The most disconcerting aspect of George’s appearance for Shura and Lyonya paralleled that of the people of Salts: his skin color. African Russians are quite rare. Most of the Blacks I personally knew in the Soviet Union came from Africa and attended Patrice Lmumba University (the informal nomenclature, the full name literally being the University of Nations’ Friendship Named After Patrice Lmumba). Otherwise, I never saw anyone of African origin, and neither did the Robert Robinson, the author of the book, Black on Red, a well known biography of an African American (Robinson) working temporarily in Russian before the 1917 Revolution and being trapped in the Soviet Union for many years afterward as a result of the Revolution.

There is more to be said about skin color, prejudice (even when people don’t think they are prejudiced), and how coming to know people as individuals washes away the surface differences, such as ethnicity and race. How well we know! My son-in-law gets picked up nearly daily for DWM (Driving While Mexican) in South Carolina.

For now, I will stop with saying that George lived with us, accepted by our neighbors, until he had to return to Chicago to tend to ill parents. We enjoyed having him as a member of our clan, and he seemed to enjoy being a member of the clan.

Perhaps I have remembered him at this time because of the passing of Ray. Ray was another African-American member of the Mahlou clan, which, with Hispanic (Lemony and Blaine, and, of course now, Nathaniel and Nikolina) and Native American (me through my father's line) blood swished into the mix, is becoming quite colorful!

I have no pictures of George that have survived our multiple moves, including to the Middle East and back. Therefore, I cannot even promise to post some later -- and then forget to do it!

What I do have, though, is a very interesting film about a teacher demonstrating the effects of prejudice to grade 3 children, an amazing study in how easily it is to develop prejudice, how insidious the effects are, and how to train people out of it. It is called A Class Divided. It is a famous study, so some of you may have seen it. (I had not; a student of mine while teaching in Lithuania told me about it.) If you are not familiar with it, click on the title. You will not regret it it. It is a fascinating and awesome study and good documentary.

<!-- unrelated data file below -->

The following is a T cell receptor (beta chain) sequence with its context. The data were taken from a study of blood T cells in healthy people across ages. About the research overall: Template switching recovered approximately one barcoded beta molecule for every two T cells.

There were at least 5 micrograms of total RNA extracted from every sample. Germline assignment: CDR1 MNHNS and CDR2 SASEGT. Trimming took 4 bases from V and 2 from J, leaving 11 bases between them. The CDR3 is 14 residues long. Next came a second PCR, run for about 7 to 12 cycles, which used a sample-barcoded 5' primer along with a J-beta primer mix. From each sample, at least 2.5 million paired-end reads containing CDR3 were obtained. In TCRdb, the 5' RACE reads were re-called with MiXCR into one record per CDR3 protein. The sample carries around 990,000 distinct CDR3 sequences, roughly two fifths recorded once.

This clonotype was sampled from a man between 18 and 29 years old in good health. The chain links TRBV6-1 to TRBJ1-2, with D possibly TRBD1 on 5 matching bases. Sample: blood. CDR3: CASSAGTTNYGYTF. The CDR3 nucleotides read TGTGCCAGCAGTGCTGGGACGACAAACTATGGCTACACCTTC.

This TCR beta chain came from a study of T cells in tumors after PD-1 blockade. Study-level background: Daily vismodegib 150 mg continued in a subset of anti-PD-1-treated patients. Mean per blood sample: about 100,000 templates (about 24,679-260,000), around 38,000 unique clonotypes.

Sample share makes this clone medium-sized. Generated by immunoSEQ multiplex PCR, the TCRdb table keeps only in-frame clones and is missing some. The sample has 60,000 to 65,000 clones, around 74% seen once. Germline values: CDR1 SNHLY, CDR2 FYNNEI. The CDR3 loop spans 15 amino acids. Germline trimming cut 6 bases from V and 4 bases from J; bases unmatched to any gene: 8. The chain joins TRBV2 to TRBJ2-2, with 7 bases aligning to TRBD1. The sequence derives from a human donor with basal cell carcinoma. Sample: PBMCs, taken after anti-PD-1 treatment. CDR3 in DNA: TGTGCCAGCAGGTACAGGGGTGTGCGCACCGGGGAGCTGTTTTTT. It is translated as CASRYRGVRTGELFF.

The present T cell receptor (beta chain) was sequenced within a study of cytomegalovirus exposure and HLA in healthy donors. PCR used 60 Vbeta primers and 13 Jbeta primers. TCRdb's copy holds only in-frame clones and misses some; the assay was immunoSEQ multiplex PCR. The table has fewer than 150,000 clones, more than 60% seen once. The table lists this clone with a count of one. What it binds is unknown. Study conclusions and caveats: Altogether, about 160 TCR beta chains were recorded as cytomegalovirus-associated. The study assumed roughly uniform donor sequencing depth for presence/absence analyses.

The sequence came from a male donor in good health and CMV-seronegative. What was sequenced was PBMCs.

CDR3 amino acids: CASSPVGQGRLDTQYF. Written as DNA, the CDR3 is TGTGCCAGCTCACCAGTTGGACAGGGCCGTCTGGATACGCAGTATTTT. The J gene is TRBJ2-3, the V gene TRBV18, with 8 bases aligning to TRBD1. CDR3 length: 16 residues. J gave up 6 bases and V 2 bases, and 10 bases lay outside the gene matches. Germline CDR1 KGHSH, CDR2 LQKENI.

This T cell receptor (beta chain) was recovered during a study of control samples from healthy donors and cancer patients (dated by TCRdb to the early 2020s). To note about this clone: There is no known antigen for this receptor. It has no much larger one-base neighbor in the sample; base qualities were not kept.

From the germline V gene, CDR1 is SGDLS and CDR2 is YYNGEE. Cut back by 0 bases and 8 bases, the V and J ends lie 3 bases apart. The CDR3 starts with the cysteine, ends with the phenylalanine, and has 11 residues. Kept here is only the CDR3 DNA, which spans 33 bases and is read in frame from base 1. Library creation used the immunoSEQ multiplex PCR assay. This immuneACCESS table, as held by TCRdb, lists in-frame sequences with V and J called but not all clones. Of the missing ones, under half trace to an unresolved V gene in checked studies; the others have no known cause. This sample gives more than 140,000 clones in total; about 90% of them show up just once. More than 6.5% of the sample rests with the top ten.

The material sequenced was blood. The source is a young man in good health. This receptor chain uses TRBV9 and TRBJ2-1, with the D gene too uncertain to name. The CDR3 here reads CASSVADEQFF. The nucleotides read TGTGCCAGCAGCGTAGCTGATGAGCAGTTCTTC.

Saturday, January 16, 2010

Tender Mercy for Ray and Noelle

Many, many thanks to all of you who have been praying for Ray and our family, especially those who promised to pray at 6:00 last night as he was taken off life support. There was no way to let you all know that the 6:00 prayers were excess -- but, then, are any prayers really excesss? -- for Ray had already passed away by that time.

At 9:20 a.m., Noelle called me at my office. She told me that the hospital had just called. The doctor relayed the information that Ray's respirator hose had suddenly and unexpectedly torn, and he had died instantly. The doctor added that no one had touched the hose at all, so there was some puzzlement as to how it had happened; this is not something that they routinely worry about or look for.

That event made unnecessary the need to go to the hospital at 6:00, give permission to remove Ray from life support, and watch him die. While Noelle is experiencing much grief from losing Ray, there was wonderment and immense relief in her voice as she told me what happened. She had been very apprehensive about the planned trip to the hospital.

"This is a blessing, Mom," she told. "A real blessing. He did not die by my hand, by my concurrence that he should be unplugged. He just died because his life was over."

Sometimes God's kind mercy is so startling that one cannot even say a normal prayer but just keep repeating over and over in awe and gratitude, "My Lord and my God, THANK YOU!"

Concurrently posted on Blest Atheist Modern Mysticism.

Thursday, January 14, 2010

Clan under Siege